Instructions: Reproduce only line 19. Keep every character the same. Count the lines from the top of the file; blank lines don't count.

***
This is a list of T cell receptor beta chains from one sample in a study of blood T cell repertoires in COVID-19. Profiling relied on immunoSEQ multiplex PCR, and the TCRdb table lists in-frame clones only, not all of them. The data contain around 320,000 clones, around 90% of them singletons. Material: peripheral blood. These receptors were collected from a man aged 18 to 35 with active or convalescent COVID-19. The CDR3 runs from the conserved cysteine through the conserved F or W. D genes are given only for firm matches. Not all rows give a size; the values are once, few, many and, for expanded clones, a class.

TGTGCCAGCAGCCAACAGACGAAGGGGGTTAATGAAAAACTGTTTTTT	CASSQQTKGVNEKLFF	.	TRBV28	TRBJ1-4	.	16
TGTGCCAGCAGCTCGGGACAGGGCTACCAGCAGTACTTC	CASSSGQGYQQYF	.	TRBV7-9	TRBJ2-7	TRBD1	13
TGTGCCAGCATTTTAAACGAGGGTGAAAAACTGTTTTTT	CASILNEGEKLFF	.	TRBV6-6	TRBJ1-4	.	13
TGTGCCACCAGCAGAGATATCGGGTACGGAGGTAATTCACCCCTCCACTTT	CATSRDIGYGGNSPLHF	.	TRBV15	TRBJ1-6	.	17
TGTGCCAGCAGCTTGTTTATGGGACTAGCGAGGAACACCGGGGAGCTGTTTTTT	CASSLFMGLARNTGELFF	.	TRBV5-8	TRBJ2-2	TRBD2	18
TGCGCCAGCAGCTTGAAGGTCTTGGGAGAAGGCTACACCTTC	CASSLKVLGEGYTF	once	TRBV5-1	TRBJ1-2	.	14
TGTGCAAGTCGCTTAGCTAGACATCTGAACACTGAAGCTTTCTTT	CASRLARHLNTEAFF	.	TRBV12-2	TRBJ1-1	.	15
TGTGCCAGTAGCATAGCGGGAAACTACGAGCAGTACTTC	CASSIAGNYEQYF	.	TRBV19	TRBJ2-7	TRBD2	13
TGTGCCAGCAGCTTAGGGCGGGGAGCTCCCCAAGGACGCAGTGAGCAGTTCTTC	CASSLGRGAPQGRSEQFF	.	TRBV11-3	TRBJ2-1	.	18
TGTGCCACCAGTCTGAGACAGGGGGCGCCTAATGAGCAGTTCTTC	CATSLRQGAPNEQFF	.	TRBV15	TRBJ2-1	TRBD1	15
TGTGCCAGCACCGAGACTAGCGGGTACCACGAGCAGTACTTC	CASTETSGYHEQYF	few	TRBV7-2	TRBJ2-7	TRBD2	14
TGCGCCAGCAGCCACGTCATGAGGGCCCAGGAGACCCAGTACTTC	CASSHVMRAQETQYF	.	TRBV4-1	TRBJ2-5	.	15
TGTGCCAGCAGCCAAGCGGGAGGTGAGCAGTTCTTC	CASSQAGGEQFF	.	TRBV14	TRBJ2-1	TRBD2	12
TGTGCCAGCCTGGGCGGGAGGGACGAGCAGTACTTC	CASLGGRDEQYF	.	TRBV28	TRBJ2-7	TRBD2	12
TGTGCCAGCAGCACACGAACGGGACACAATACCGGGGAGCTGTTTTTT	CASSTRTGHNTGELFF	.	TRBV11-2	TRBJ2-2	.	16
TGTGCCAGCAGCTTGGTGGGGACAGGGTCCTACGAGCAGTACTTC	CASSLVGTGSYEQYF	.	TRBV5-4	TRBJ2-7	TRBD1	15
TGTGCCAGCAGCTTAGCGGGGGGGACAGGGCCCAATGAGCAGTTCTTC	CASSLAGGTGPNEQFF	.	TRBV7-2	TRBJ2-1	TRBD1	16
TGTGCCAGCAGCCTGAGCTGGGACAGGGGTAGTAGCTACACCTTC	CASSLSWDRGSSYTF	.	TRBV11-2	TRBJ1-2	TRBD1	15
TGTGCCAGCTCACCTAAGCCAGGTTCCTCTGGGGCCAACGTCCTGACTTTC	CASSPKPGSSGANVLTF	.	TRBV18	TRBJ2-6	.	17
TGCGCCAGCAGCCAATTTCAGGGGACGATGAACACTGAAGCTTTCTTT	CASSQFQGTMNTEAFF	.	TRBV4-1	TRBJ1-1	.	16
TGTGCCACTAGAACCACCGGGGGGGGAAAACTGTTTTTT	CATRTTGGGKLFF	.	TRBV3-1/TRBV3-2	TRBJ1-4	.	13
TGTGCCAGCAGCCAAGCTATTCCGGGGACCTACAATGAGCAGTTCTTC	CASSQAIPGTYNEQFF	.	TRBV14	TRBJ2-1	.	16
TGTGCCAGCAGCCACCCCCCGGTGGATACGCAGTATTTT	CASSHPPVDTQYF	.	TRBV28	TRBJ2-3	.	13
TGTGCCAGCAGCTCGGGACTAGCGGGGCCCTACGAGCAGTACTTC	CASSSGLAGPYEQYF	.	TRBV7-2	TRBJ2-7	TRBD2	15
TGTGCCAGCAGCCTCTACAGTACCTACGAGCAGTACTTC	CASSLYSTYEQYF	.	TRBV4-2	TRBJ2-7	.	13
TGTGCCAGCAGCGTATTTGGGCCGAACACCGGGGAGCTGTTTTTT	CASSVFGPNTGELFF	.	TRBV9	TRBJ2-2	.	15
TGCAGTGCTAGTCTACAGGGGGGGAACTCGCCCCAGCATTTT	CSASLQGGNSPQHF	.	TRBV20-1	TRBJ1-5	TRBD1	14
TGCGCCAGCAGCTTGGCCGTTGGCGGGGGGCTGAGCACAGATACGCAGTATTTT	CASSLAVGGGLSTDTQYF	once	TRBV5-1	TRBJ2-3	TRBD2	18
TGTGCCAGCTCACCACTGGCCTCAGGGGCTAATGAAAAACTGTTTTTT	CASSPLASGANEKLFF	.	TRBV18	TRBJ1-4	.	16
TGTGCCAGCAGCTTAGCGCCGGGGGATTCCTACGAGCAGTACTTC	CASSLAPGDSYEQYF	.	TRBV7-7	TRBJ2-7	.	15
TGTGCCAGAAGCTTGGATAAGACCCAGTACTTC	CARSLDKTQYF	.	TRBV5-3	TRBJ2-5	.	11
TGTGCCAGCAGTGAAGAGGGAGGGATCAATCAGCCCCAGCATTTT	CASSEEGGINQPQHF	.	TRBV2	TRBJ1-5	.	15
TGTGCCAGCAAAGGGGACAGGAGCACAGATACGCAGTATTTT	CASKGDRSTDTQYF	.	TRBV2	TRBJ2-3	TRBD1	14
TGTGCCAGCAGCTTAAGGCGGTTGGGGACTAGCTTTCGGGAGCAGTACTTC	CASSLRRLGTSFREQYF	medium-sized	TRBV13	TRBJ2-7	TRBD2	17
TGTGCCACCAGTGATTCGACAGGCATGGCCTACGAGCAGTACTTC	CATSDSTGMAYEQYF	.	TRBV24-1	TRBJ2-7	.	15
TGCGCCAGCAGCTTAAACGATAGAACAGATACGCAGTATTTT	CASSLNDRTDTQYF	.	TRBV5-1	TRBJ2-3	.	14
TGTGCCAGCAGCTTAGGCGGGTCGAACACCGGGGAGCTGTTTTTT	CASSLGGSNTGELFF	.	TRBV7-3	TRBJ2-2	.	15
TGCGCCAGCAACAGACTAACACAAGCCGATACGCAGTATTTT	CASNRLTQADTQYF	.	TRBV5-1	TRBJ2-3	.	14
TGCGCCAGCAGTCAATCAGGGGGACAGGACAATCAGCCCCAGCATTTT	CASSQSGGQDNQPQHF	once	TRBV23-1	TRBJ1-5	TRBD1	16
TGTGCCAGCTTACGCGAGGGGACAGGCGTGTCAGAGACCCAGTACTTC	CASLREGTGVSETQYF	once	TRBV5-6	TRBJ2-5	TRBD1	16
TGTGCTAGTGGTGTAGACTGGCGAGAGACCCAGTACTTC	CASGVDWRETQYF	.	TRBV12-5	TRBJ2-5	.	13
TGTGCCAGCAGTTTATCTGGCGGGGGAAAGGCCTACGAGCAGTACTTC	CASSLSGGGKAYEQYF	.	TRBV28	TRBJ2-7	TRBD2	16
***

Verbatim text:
TGTGCCAGCAGCCTGAGCTGGGACAGGGGTAGTAGCTACACCTTC	CASSLSWDRGSSYTF	.	TRBV11-2	TRBJ1-2	TRBD1	15